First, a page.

Medical marijuana faces big hurdles, such as rules for its use

December 07, 2006

Chris Jackett, Capitol News Service, South Bend Tribune (IN)

LANSING -- Rules for obtaining and using medical marijuana must be worked out before the House Government Operations Committee will consider legalization, Michigan lawmakers say.

Those concerns were addressed in a recent hearing by the committee on a bill by Rep. LaMar Lemmons III, D-Detroit, that would legalize marijuana use by patients with cancer, glaucoma, HIV, AIDS or other chronic or debilitating diseases that produce wasting syndrome, seizures, severe pain, nausea or muscle spasms.

Irvin Rosenfeld, a stockbroker from Florida and medical marijuana user, said marijuana was used as a medicine in the U.S. from 1860 to 1937.

Under federal law, marijuana is illegal, but 11 states and many cities have approved its use since 2001. Michigan voters in Detroit, Ferndale, Traverse City and Ann Arbor approved measures in 2004 and 2005. Similar proposals are being considered in Kalamazoo and Flint.

If his bill dies this year, as expected, another representative will introduce it again in 2007 when Democrats have majority control, Lemmons said.

Patients who have used medical marijuana testified, including several who had been arrested for possession of marijuana despite a medicinal need.

Rosenfeld said he has been using government-approved medicinal marijuana since 1982, when he won a court case.

Despite having a rare disease that causes tumors on his bones, Rosenfeld said, he lives a fairly normal life. He credited the 11 ounces of marijuana that he smokes over the course of 25 days.

The University of Mississippi grows the drug for the federal government and ships it to the University of Miami, where Rosenfeld receives it.

The program stopped accepting applicants in 1991, with Rosenfeld and five other patients as the only ones remaining.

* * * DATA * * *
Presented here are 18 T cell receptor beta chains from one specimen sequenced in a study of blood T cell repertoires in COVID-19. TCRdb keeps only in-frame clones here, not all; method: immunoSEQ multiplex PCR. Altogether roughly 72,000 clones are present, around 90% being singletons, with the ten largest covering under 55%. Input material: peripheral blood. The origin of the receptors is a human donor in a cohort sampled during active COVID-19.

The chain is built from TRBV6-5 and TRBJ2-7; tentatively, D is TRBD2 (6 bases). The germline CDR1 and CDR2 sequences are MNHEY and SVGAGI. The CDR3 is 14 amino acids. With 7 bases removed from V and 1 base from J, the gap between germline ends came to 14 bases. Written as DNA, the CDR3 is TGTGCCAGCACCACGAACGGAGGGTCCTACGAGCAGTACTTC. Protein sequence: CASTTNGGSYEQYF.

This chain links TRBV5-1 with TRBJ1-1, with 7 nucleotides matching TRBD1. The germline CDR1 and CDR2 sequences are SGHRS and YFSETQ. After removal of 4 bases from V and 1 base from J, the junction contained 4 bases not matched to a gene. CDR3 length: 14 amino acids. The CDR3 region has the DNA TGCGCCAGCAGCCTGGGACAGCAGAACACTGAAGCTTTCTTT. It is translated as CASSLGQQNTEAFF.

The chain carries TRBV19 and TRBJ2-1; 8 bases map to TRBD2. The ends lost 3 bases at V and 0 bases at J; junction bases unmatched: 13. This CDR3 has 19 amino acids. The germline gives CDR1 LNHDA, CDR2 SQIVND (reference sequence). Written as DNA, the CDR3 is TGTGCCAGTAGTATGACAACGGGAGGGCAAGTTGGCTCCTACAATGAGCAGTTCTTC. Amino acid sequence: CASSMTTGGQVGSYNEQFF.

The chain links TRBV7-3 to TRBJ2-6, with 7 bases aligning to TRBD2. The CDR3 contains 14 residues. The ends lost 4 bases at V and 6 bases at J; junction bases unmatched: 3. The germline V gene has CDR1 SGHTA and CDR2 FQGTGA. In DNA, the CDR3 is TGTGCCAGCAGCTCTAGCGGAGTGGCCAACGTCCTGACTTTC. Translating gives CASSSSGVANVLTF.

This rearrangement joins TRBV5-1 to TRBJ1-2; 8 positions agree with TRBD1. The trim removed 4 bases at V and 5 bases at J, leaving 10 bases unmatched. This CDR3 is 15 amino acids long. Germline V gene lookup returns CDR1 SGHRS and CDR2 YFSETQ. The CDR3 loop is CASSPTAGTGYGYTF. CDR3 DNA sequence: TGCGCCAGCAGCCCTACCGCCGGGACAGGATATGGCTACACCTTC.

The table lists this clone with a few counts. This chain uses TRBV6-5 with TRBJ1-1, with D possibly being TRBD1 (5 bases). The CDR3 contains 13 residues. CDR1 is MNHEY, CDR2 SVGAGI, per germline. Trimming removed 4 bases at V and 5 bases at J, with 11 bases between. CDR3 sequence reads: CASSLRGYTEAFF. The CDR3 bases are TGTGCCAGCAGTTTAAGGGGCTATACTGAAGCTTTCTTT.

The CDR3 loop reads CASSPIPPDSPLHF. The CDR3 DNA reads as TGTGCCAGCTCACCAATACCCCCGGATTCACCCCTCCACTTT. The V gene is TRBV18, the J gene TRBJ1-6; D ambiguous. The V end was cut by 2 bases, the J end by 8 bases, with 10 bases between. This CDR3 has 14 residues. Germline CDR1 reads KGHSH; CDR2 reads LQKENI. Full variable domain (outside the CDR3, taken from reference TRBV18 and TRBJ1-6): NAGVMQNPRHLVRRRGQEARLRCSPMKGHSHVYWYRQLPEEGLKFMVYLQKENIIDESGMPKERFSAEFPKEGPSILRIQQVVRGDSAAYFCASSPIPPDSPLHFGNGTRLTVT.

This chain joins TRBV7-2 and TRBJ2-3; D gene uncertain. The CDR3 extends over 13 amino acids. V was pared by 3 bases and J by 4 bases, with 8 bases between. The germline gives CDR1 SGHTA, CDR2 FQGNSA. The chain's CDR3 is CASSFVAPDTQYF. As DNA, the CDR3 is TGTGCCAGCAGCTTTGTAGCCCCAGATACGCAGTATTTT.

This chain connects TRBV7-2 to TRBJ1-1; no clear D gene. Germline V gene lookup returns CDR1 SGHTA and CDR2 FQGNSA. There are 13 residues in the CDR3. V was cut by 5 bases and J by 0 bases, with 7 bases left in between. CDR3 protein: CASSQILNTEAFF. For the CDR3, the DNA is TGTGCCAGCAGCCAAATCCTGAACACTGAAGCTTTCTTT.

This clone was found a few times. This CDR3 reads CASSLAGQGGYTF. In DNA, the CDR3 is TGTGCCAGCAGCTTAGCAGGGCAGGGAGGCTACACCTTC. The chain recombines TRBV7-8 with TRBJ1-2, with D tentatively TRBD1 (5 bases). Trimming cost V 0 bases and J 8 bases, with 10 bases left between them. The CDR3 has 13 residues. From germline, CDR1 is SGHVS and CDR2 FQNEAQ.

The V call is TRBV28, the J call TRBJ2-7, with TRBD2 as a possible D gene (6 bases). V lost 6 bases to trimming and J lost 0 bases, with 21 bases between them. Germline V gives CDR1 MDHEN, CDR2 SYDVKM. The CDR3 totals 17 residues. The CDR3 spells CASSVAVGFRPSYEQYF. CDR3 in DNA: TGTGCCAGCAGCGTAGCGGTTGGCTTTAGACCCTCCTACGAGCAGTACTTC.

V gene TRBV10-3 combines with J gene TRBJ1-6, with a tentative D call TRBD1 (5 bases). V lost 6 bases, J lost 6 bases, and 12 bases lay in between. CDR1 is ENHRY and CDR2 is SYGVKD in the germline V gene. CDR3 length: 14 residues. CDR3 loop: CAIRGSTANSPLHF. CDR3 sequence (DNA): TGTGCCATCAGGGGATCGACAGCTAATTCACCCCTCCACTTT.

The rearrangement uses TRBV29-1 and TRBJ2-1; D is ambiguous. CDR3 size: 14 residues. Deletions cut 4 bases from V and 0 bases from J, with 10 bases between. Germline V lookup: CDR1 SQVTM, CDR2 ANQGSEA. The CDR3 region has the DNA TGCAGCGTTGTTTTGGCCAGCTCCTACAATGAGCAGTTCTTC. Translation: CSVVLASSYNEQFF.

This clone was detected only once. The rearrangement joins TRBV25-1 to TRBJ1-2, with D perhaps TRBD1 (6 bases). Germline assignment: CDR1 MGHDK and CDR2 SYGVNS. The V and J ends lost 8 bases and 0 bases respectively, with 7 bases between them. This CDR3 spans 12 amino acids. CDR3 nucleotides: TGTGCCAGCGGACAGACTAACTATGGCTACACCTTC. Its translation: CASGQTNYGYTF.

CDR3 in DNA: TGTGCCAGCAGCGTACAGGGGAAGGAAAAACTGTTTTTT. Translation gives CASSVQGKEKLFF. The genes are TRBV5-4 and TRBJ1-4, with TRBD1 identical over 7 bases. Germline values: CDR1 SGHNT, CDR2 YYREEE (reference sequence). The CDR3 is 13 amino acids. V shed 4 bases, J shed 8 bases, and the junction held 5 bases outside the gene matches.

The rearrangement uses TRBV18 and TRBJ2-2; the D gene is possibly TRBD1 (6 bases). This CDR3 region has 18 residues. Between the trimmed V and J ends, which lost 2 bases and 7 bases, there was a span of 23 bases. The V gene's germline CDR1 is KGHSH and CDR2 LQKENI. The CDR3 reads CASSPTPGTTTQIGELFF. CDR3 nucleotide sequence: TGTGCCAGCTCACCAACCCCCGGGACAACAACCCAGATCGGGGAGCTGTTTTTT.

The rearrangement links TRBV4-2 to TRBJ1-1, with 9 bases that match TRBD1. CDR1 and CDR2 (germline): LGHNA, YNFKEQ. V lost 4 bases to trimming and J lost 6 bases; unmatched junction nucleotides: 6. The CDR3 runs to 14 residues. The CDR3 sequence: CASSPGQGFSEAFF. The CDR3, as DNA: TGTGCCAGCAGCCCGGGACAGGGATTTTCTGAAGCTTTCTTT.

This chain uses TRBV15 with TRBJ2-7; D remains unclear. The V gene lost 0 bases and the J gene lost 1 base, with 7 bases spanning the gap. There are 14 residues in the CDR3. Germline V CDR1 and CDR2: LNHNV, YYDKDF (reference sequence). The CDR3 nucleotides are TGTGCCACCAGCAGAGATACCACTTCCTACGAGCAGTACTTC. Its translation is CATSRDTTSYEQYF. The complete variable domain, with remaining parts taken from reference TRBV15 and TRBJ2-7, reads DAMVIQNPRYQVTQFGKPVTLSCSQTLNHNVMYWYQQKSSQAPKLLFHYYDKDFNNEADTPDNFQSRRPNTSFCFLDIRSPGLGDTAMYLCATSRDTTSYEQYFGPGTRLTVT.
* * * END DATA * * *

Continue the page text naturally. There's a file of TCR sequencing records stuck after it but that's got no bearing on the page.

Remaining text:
Rosenfeld said, "There's no need to be prosecuting people who are sick. To put someone sick behind bars, we have to let someone else out."

Besides smoking, methods for ingesting marijuana include vaporizing, liquidizing and mixing it into food or beverages. The alternative methods avoid harmful carcinogens from combustion.

Tim Beck, chair of the Detroit Coalition for Compassionate Care, told the committee that marijuana offers benefits that current prescription drugs may not.

"No one ever died from an overdose of marijuana," Beck said. "With (painkillers like) OxyContin and Vicodin, it's one pill fits all."

Marijuana doses are easier to control, he added. The proposed bill doesn't address distribution.

"The bill decriminalizes it for patients, but doesn't address how a patient gets marijuana," said Rep. Jacob Hoogendyk, R-Portage, majority vice chair of the committee. "It would make it OK to have, but not to purchase."

Rep. Fulton Sheen, R-Plainwell, questioned the merit of the proposal because police often let off medical patients with a warning when found in possession.

"A person's condition affects what an officer does," Sheen said. "More times than not, they won't be arrested. Do we need to create a law for something already taking place?"

The U.S. Supreme Court has repeatedly ruled against national medical marijuana use.

Laura Ann Barber of Traverse City testified that she and her husband, a Gulf War veteran, were arrested in 2004 for marijuana possession. They fought the charges.

Marijuana-based protein shakes and balms allow her husband to improve his lifestyle so he can exercise again, Barber said.

"It's not an act of defiance; it's an act of quality of life," she added.

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